The origins of the Filipino terrorist group known as Abu Sayyaf date back to the 1990’s. The group split from the Moro National Liberation Front, a movement in the Philippines seeking Muslim independence in western Mindanao and the Sulu Archipelago. When the Moro National Liberation Front signed a peace treaty with the Filipino government in 1996, some who still sought independence joined Abu Sayyaf. Abu Sayyaf became an extremist, Muslim terrorist group, forming under the leadership of Abdurajak Akubakar Janjalani, who fought alongside Osama Bin Laden in the Soviet-Afghan war. Inspired, funded, and trained by Al-Qaeda, Abu Sayyaf(“bearer of the sword”) gained traction in the thick jungles of the underpopulated southern Philippines, territory it controls to this day. Its exact membership has never truly been known, but Abu Sayyaf is currently estimated to have only about 400 members.
Over the years, Abu Sayyaf has degenerated from a notorious guerrilla group seeking a caliphate, to a fragmented gang whose goals seem to be mostly related to profit. The main factor behind Abu Sayyaf’s transformation is its decreased centralization. Under its first leader, Abdurajak Akubakar Janjalani, Abu Sayyaf had a clear chain of command and the political goal of a caliphate. His death by security forces in 1998 passed power on to his brother, Khadaffy Janjalani. The group was still strongly centralized, and it really began making its way into the limelight in 2000, when it kidnapped 10 western tourists, and 11 Asians. Abu Sayyaf acquired its first ransom for these hostages in August of 2001, as Muammar Gaddafi, then leader of Libya, is said to have paid millions of dollars for their return. Under Janjalini’s leadership the group continued many successful kidnappings for more ransoms, often beheading victims if their demands were not met. Seeking to assert its power and possibly scare the Filipino government into officially giving up some territory for a caliphate, the group firebombed a ferry in Manila Bay on February 27, 2004 , killing 116 people in the largest terror attack in the Philippines’ history. Khadaffy Janjalani was killed over two years later by the Filipino military in September of 2006, fracturing the group’s centralization, and causing Abu Sayyaf to begin its transformation into a gang.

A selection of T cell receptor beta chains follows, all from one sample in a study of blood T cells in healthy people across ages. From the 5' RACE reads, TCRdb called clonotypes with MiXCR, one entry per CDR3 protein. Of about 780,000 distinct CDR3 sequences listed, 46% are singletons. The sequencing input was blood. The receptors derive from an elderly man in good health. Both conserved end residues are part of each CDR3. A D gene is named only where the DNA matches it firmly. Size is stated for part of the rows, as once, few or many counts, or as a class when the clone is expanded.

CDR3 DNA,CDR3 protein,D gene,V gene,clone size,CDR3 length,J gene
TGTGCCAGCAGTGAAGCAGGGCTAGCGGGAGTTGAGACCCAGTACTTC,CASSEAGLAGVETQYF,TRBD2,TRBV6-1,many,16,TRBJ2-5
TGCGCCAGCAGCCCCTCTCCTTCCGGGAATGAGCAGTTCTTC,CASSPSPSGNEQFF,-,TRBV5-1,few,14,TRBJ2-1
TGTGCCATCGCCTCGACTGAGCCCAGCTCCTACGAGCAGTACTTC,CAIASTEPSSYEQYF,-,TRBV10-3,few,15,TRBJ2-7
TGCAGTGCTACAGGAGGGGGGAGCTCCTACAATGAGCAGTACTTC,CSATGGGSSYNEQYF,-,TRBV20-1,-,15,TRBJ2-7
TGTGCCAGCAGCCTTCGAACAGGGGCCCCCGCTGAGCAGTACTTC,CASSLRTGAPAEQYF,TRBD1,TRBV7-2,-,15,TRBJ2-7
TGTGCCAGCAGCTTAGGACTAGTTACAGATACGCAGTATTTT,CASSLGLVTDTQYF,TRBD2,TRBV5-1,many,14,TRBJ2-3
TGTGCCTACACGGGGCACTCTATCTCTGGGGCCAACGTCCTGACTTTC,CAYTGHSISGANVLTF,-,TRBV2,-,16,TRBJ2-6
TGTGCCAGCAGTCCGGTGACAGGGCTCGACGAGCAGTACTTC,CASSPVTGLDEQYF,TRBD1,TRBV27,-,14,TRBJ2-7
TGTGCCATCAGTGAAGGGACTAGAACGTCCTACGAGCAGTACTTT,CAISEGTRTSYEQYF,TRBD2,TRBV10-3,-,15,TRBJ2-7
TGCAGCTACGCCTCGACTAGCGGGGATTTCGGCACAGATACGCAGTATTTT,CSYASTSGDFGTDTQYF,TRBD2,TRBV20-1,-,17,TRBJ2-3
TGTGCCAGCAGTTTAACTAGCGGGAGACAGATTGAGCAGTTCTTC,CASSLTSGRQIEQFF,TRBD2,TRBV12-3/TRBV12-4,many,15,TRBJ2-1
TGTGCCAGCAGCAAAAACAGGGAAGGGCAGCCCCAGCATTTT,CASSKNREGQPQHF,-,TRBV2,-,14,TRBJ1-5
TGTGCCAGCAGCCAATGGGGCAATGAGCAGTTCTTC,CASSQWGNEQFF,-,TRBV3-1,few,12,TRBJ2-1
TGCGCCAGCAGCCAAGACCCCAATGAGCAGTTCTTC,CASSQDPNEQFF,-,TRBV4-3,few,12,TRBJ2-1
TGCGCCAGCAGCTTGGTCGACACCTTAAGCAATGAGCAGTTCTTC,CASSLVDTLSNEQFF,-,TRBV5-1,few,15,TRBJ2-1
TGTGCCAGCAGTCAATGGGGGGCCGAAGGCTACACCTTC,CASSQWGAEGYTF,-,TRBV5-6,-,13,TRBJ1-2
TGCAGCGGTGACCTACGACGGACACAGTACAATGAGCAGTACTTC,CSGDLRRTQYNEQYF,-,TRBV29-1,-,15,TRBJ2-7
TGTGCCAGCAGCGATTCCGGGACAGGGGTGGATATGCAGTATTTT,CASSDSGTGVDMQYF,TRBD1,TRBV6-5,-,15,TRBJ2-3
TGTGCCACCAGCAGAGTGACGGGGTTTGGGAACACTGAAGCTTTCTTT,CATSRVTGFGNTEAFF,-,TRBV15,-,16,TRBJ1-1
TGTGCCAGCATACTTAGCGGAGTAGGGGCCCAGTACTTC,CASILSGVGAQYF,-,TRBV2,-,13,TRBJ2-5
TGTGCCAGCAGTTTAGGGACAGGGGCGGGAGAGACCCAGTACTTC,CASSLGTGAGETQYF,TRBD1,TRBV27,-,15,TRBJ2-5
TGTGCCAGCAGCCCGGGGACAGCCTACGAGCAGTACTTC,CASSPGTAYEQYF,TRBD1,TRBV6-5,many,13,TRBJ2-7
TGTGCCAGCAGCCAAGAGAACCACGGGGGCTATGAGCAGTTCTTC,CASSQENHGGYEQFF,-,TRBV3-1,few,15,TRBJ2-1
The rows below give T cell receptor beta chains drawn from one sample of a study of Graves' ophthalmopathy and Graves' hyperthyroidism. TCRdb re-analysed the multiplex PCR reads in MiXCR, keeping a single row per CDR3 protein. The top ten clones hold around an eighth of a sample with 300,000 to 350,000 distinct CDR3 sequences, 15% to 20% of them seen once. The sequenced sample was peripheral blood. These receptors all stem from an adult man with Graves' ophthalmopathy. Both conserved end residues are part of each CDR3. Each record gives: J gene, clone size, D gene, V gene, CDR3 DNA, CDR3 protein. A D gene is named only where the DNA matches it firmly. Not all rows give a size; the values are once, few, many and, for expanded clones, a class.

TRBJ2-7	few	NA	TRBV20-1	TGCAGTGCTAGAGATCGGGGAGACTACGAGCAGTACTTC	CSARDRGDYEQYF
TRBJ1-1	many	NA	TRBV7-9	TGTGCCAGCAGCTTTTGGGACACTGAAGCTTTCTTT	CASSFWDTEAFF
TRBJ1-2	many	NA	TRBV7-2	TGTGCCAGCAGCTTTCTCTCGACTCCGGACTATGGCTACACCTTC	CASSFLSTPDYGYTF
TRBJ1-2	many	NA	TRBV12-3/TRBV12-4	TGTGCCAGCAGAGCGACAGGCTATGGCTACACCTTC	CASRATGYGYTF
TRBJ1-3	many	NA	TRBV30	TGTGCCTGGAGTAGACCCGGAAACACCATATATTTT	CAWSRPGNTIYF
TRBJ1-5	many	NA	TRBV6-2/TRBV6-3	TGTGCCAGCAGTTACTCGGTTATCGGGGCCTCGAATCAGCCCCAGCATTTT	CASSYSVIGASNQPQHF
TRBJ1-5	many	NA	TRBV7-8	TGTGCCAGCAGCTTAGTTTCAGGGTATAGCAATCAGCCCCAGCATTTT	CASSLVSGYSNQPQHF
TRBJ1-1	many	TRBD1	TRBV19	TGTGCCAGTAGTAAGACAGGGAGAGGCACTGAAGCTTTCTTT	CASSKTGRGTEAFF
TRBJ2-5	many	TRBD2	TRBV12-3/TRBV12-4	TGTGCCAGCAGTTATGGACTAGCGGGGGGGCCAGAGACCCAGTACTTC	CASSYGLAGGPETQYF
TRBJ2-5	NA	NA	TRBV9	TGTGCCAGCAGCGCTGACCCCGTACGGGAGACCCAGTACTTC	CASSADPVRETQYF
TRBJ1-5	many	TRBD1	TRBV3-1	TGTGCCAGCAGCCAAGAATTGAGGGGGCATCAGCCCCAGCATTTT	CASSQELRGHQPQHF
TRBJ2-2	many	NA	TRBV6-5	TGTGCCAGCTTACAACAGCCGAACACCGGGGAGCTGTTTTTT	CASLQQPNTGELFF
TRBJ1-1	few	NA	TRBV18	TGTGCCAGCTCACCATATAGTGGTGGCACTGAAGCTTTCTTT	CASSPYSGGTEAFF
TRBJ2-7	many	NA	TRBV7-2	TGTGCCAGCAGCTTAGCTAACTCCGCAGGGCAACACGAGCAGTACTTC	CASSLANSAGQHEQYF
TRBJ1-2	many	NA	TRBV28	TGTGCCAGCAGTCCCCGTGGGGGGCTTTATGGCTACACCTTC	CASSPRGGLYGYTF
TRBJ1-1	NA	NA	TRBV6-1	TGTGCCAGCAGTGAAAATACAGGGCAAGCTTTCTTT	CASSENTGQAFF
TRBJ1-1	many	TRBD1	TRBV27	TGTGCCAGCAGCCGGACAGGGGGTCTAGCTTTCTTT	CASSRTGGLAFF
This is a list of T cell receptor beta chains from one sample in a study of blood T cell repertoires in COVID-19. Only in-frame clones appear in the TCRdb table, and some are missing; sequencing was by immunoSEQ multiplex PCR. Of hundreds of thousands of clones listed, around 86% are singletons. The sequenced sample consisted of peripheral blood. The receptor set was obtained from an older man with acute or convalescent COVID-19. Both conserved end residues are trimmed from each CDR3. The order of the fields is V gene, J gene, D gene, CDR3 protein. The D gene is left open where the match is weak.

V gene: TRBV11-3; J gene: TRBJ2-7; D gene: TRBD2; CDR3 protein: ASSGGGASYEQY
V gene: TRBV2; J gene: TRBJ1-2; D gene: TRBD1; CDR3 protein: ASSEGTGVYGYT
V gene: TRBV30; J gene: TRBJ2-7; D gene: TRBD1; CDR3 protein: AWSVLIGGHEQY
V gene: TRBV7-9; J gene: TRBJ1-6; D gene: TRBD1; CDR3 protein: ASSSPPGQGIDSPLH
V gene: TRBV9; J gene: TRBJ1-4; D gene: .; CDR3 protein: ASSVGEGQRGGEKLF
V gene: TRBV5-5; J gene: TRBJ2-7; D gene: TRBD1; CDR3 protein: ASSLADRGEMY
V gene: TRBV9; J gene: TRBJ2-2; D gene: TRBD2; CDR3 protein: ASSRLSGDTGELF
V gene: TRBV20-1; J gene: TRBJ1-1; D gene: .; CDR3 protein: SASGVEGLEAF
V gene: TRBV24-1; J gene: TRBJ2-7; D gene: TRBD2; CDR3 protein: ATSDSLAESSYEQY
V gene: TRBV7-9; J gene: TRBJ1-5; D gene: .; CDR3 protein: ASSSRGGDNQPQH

Factions of Abu Sayyaf still claim to seek a caliphate, and a few have dedicated themselves to ISIS, but the reasons for this declaration are likely for monetary aid. No evidence of aid has come. This could very well be because of Abu Sayyaf’s fragmentation into what essentially is a group of gangs. Abu Sayyaf’s unifying goal may no longer be a caliphate, but the one common motivation amongst its factions remains the extortion through kidnappings. The group’s lack of unity proved to be a detriment in 2015, when one faction wanted a larger ransom than another. This disagreement led to the beheading of a Malaysian hostage. Abu Sayyaf’s transformation into a gang has indeed not made it any less brutal. In April and June of 2016, two Canadian men abducted from a resort were beheaded when the Canadian government refused to pay the ransom. Clearly, even a decentralized Abu Sayyaf is not a group to be trifled with, even if their power is dwindling.
This dwindling power comes in large part from an order of eradication by President Rodrigo Duterte. When Abu Sayyaf formed it had a decent amount of support locally, but Duterte has mobilized the largest amount of Filipino troops in the country’s history to accomplish their defeat, and support from the villages of the Southern Philippines is, according to Filipino General De La Vega, now “considerable”. Working in familiar territory, constantly finding new hiding places, Abu Sayyaf, despite its minimal support will be difficult to destroy completely. The problem is quite vaguely reminiscent to the difficulties the U.S. military experienced in Vietnam, as well as the difficulties the British faced fighting the colonists in the American Revolution. Knowledge of the local terrain is undoubtedly an advantage in battle. However, compared to both the Vietnamese and the American colonists, Abu Sayyaf is a far less organized group. Abu Sayyaf by no means looks to be a threat to the broader international community, but its total destruction will prove challenging. However, all in all, being as fragmented as it is, the Filipino army’s growing presence, and its decreasing support among locals makes the likelihood of a resurgence by Abu Sayyaf nearly impossible.